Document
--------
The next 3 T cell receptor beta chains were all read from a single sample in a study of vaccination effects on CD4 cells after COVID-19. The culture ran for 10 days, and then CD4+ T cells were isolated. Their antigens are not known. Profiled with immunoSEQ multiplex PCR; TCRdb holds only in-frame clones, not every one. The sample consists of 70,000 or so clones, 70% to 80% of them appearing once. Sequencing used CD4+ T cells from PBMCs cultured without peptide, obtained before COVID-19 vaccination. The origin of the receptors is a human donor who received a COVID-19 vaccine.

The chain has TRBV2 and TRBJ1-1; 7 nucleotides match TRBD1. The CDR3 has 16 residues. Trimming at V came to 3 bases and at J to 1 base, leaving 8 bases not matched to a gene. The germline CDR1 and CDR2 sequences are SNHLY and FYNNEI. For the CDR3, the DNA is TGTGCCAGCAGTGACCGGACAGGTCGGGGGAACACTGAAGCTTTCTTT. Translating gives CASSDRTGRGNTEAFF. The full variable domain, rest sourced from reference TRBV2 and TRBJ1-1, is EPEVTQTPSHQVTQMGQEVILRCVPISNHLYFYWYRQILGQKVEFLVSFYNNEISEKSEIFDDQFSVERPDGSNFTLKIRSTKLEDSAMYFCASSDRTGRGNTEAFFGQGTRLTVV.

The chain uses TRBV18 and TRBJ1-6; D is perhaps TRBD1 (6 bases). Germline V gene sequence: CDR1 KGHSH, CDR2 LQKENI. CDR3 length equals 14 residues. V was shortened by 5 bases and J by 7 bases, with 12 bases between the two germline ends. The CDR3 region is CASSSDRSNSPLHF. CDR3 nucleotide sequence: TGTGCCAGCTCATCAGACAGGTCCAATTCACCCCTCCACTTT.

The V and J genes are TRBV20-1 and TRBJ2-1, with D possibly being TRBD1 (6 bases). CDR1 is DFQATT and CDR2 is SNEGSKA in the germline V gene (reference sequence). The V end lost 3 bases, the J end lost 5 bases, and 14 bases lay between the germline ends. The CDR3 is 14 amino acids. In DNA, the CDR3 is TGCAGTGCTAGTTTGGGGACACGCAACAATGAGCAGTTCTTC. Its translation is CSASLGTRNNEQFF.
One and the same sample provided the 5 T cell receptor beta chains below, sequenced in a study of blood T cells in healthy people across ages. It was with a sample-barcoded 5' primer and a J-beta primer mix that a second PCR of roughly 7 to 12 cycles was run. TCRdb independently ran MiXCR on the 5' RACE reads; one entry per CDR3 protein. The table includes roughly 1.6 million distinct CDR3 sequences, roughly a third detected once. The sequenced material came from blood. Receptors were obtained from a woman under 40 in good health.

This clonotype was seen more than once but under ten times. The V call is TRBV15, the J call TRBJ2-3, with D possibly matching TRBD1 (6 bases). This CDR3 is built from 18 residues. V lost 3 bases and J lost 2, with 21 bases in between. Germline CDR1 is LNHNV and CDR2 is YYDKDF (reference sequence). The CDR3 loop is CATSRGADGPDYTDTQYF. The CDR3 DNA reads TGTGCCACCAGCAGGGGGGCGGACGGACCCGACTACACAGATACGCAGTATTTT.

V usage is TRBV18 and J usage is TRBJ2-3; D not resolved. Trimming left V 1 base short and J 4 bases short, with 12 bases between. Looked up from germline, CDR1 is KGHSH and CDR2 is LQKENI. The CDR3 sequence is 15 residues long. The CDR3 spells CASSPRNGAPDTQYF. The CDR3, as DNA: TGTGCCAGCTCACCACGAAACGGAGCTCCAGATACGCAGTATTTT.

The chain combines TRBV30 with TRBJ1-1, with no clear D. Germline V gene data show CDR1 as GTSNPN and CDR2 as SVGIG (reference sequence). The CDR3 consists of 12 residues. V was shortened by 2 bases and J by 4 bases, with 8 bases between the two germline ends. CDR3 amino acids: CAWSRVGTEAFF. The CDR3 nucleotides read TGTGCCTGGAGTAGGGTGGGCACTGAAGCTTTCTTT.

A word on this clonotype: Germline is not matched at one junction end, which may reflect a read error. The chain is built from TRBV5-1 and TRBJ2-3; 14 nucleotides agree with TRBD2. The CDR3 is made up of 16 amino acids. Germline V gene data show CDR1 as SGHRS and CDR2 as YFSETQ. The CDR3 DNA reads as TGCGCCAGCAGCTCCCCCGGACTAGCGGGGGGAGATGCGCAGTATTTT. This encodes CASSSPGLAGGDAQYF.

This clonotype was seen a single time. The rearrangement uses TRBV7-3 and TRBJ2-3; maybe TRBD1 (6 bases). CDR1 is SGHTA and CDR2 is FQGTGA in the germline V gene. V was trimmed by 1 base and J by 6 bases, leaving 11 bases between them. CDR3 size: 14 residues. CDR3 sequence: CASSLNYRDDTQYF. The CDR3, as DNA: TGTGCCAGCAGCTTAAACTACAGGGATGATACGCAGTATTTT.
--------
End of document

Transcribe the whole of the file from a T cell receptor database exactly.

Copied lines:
The next 3 T cell receptor beta chains were all read from a single sample in a study of vaccination effects on CD4 cells after COVID-19. The culture ran for 10 days, and then CD4+ T cells were isolated. Their antigens are not known. Profiled with immunoSEQ multiplex PCR; TCRdb holds only in-frame clones, not every one. The sample consists of 70,000 or so clones, 70% to 80% of them appearing once. Sequencing used CD4+ T cells from PBMCs cultured without peptide, obtained before COVID-19 vaccination. The origin of the receptors is a human donor who received a COVID-19 vaccine.

The chain has TRBV2 and TRBJ1-1; 7 nucleotides match TRBD1. The CDR3 has 16 residues. Trimming at V came to 3 bases and at J to 1 base, leaving 8 bases not matched to a gene. The germline CDR1 and CDR2 sequences are SNHLY and FYNNEI. For the CDR3, the DNA is TGTGCCAGCAGTGACCGGACAGGTCGGGGGAACACTGAAGCTTTCTTT. Translating gives CASSDRTGRGNTEAFF. The full variable domain, rest sourced from reference TRBV2 and TRBJ1-1, is EPEVTQTPSHQVTQMGQEVILRCVPISNHLYFYWYRQILGQKVEFLVSFYNNEISEKSEIFDDQFSVERPDGSNFTLKIRSTKLEDSAMYFCASSDRTGRGNTEAFFGQGTRLTVV.

The chain uses TRBV18 and TRBJ1-6; D is perhaps TRBD1 (6 bases). Germline V gene sequence: CDR1 KGHSH, CDR2 LQKENI. CDR3 length equals 14 residues. V was shortened by 5 bases and J by 7 bases, with 12 bases between the two germline ends. The CDR3 region is CASSSDRSNSPLHF. CDR3 nucleotide sequence: TGTGCCAGCTCATCAGACAGGTCCAATTCACCCCTCCACTTT.

The V and J genes are TRBV20-1 and TRBJ2-1, with D possibly being TRBD1 (6 bases). CDR1 is DFQATT and CDR2 is SNEGSKA in the germline V gene (reference sequence). The V end lost 3 bases, the J end lost 5 bases, and 14 bases lay between the germline ends. The CDR3 is 14 amino acids. In DNA, the CDR3 is TGCAGTGCTAGTTTGGGGACACGCAACAATGAGCAGTTCTTC. Its translation is CSASLGTRNNEQFF.
One and the same sample provided the 5 T cell receptor beta chains below, sequenced in a study of blood T cells in healthy people across ages. It was with a sample-barcoded 5' primer and a J-beta primer mix that a second PCR of roughly 7 to 12 cycles was run. TCRdb independently ran MiXCR on the 5' RACE reads; one entry per CDR3 protein. The table includes roughly 1.6 million distinct CDR3 sequences, roughly a third detected once. The sequenced material came from blood. Receptors were obtained from a woman under 40 in good health.

This clonotype was seen more than once but under ten times. The V call is TRBV15, the J call TRBJ2-3, with D possibly matching TRBD1 (6 bases). This CDR3 is built from 18 residues. V lost 3 bases and J lost 2, with 21 bases in between. Germline CDR1 is LNHNV and CDR2 is YYDKDF (reference sequence). The CDR3 loop is CATSRGADGPDYTDTQYF. The CDR3 DNA reads TGTGCCACCAGCAGGGGGGCGGACGGACCCGACTACACAGATACGCAGTATTTT.

V usage is TRBV18 and J usage is TRBJ2-3; D not resolved. Trimming left V 1 base short and J 4 bases short, with 12 bases between. Looked up from germline, CDR1 is KGHSH and CDR2 is LQKENI. The CDR3 sequence is 15 residues long. The CDR3 spells CASSPRNGAPDTQYF. The CDR3, as DNA: TGTGCCAGCTCACCACGAAACGGAGCTCCAGATACGCAGTATTTT.

The chain combines TRBV30 with TRBJ1-1, with no clear D. Germline V gene data show CDR1 as GTSNPN and CDR2 as SVGIG (reference sequence). The CDR3 consists of 12 residues. V was shortened by 2 bases and J by 4 bases, with 8 bases between the two germline ends. CDR3 amino acids: CAWSRVGTEAFF. The CDR3 nucleotides read TGTGCCTGGAGTAGGGTGGGCACTGAAGCTTTCTTT.

A word on this clonotype: Germline is not matched at one junction end, which may reflect a read error. The chain is built from TRBV5-1 and TRBJ2-3; 14 nucleotides agree with TRBD2. The CDR3 is made up of 16 amino acids. Germline V gene data show CDR1 as SGHRS and CDR2 as YFSETQ. The CDR3 DNA reads as TGCGCCAGCAGCTCCCCCGGACTAGCGGGGGGAGATGCGCAGTATTTT. This encodes CASSSPGLAGGDAQYF.

This clonotype was seen a single time. The rearrangement uses TRBV7-3 and TRBJ2-3; maybe TRBD1 (6 bases). CDR1 is SGHTA and CDR2 is FQGTGA in the germline V gene. V was trimmed by 1 base and J by 6 bases, leaving 11 bases between them. CDR3 size: 14 residues. CDR3 sequence: CASSLNYRDDTQYF. The CDR3, as DNA: TGTGCCAGCAGCTTAAACTACAGGGATGATACGCAGTATTTT.